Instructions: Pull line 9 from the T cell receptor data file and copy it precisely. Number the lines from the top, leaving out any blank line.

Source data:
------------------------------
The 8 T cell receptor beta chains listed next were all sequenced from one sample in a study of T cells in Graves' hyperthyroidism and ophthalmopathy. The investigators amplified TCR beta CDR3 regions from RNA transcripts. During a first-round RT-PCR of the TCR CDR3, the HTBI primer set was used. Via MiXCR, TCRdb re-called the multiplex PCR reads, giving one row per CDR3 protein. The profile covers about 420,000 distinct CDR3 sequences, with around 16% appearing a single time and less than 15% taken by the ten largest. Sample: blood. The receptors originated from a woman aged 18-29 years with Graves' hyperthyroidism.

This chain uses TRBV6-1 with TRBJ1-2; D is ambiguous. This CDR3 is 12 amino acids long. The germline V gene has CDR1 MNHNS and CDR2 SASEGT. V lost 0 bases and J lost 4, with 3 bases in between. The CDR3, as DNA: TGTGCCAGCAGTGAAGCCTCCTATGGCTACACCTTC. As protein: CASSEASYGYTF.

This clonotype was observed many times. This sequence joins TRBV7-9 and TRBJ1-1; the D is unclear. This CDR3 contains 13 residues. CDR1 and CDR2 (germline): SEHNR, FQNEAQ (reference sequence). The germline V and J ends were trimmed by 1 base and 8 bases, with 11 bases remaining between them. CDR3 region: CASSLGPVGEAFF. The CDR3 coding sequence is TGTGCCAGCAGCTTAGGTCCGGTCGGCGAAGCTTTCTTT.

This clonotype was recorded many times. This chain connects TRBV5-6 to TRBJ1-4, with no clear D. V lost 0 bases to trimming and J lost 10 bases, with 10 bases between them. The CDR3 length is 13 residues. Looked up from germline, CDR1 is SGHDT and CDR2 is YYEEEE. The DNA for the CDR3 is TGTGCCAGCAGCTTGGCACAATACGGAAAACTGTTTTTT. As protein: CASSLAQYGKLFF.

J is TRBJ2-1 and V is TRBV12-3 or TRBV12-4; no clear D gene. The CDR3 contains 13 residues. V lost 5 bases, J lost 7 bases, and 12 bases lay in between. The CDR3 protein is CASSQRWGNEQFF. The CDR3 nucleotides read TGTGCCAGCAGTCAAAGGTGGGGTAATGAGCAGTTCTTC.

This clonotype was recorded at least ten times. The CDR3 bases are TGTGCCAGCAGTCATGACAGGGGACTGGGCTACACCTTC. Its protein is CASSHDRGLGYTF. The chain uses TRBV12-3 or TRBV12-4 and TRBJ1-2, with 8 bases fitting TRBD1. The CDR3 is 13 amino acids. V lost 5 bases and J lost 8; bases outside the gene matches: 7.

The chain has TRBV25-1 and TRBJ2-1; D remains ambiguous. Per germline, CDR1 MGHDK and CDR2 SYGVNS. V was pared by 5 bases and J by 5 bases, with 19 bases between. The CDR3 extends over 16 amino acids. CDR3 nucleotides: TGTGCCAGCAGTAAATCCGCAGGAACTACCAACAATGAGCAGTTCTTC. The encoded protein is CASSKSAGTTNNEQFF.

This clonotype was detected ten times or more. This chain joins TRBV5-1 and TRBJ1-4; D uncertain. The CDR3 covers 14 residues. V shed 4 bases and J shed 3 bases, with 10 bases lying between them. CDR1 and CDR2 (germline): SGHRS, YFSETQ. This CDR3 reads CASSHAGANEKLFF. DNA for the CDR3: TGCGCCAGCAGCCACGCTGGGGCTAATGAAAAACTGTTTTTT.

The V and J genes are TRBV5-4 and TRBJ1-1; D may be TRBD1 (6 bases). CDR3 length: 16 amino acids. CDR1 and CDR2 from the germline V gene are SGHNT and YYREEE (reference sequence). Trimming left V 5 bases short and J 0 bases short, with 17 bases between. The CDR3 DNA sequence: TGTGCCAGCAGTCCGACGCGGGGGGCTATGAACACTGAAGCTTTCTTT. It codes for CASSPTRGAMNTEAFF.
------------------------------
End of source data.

The V and J genes are TRBV5-4 and TRBJ1-1; D may be TRBD1 (6 bases). CDR3 length: 16 amino acids. CDR1 and CDR2 from the germline V gene are SGHNT and YYREEE (reference sequence). Trimming left V 5 bases short and J 0 bases short, with 17 bases between. The CDR3 DNA sequence: TGTGCCAGCAGTCCGACGCGGGGGGCTATGAACACTGAAGCTTTCTTT. It codes for CASSPTRGAMNTEAFF.